The first Traveller to receive an honorary doctorate from UCC has accepted the award on behalf of her community and Ireland’s countless activists.

Traveller rights advocate, Brigid Quilligan, manager of the Kerry Traveller Health Community Development Project who played a key role in the campaign to secure official state recognition of Traveller ethnicity, was presented with an honorary doctorate of laws for her campaigning work at local, national and international level over two decades.

Professor John O’Halloran, UCC’s vice president for teaching and learning, described her as an inspirational leader: “You have worked tirelessly for women’s rights, and in particular, for access to justice for women in the Traveller community, and for the human right to health and accommodation. Through your actions you have removed an injustice for all.”

Ms Quilligan, 43, began her advocacy work aged 17 involving herself in youth politics and working for human rights at a European level. She went to college and studied French and marketing and later took a certificate and diploma in youth and community work in UCC.

As director of the Irish Traveller Movement in 2012, she represented her community during the UN Human Rights Committee’s review of Ireland under the International Covenant on Civil and Political Rights as part of the campaign for Traveller ethnicity, and was in the Dáil on March 1 last when the Government formally recognised Traveller ethnicity.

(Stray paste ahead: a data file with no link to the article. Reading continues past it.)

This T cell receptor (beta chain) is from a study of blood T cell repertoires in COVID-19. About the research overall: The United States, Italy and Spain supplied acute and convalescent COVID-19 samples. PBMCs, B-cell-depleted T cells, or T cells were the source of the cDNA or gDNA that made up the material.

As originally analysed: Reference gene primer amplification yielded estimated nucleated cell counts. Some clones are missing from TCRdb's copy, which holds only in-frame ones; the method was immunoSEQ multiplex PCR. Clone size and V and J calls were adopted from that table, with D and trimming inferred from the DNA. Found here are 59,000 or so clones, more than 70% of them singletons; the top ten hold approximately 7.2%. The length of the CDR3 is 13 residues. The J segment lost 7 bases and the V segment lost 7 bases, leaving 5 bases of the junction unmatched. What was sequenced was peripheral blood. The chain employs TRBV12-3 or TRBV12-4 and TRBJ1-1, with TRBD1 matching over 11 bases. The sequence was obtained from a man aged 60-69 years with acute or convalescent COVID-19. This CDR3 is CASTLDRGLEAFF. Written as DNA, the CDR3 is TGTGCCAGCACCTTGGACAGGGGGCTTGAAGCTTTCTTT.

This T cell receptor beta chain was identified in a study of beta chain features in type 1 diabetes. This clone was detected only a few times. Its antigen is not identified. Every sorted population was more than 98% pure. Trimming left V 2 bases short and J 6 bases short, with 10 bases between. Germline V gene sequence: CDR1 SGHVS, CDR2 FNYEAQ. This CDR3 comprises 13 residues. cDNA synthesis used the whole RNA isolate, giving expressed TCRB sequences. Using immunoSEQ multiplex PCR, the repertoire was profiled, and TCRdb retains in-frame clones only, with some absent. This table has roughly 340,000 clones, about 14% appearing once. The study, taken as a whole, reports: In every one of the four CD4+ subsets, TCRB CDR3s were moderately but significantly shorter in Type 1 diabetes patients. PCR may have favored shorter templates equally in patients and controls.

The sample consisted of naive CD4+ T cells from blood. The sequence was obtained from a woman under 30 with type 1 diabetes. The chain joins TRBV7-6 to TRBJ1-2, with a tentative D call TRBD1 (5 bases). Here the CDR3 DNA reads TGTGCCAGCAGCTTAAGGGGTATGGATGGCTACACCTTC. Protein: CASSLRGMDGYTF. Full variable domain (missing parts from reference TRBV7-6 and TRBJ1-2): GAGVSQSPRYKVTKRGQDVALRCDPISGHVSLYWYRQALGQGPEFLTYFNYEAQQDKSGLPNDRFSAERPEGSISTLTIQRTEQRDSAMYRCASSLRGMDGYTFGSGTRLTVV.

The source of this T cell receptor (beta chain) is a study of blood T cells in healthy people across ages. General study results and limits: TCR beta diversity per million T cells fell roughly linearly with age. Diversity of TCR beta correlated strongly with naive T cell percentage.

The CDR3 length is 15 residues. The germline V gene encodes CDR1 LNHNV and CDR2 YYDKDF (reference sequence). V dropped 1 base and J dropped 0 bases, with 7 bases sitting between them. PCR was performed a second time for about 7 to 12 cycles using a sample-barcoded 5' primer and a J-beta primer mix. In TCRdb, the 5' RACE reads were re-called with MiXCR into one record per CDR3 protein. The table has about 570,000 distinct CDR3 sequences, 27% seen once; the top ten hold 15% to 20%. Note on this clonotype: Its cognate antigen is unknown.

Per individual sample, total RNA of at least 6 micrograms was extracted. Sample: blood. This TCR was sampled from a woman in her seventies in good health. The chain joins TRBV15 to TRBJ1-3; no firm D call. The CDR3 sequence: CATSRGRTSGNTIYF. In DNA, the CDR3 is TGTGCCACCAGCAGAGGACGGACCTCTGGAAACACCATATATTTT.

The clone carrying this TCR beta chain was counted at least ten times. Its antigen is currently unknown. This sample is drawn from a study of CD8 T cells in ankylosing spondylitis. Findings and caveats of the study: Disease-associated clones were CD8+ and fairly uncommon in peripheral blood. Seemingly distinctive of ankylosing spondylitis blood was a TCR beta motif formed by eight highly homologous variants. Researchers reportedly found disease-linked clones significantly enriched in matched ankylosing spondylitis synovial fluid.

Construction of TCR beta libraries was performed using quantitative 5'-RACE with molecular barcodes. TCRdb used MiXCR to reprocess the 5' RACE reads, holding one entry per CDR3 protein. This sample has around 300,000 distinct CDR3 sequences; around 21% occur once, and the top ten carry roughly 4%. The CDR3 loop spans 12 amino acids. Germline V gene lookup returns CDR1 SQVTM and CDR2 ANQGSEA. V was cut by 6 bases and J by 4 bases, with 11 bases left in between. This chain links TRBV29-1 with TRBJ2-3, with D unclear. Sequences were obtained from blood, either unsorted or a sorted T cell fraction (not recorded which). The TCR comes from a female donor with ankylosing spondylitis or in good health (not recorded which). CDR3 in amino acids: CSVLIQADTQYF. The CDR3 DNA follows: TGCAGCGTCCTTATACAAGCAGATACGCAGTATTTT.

She said yesterday she is hugely honoured to see activism recognised: “They are honouring me as an individual but I work with hundreds of activists around the country - in my own community, and in other minority communities. This award is for me today, and it means everything to me, but I accept it for my community and for activists around the country. In the last number of years, activism has almost become a dirty word. But without activism, you get no change.”

She described the Government’s declaration in March as a landmark and said: “I think it will be a starting point for a bridge between our two communities because we have to live together on this tiny island.

But she said systemic racism — which makes Traveller access to accommodation and education difficult and access to employment almost impossible — still needs to be tackled.

Ms Quilligan was among four people honoured with honorary doctorates at UCC.

RTÉ broadcaster Miriam O’Callaghan was conferred with an honorary doctorate of laws for her contribution to broadcasting and journalism over 30 years. “Miriam O’Callaghan has made an art out of holding that delicate balance between empathy and building trust, yet remaining fearlessness in asking what needs to be asked,” her citation read.

Fr Pat Ahern, founder of Siamsa Tíre in Tralee, was presented with an honorary doctorate of laws for his work and vision promoting Irish culture, and Michael Dowling, chairman of the Kerry Group Plc, and who spent almost 30 years in the Department of Agriculture, rising to the position of secretary general in 1989, was conferred with an honorary doctorate of science for his work developing Ireland’s agri-food industry.


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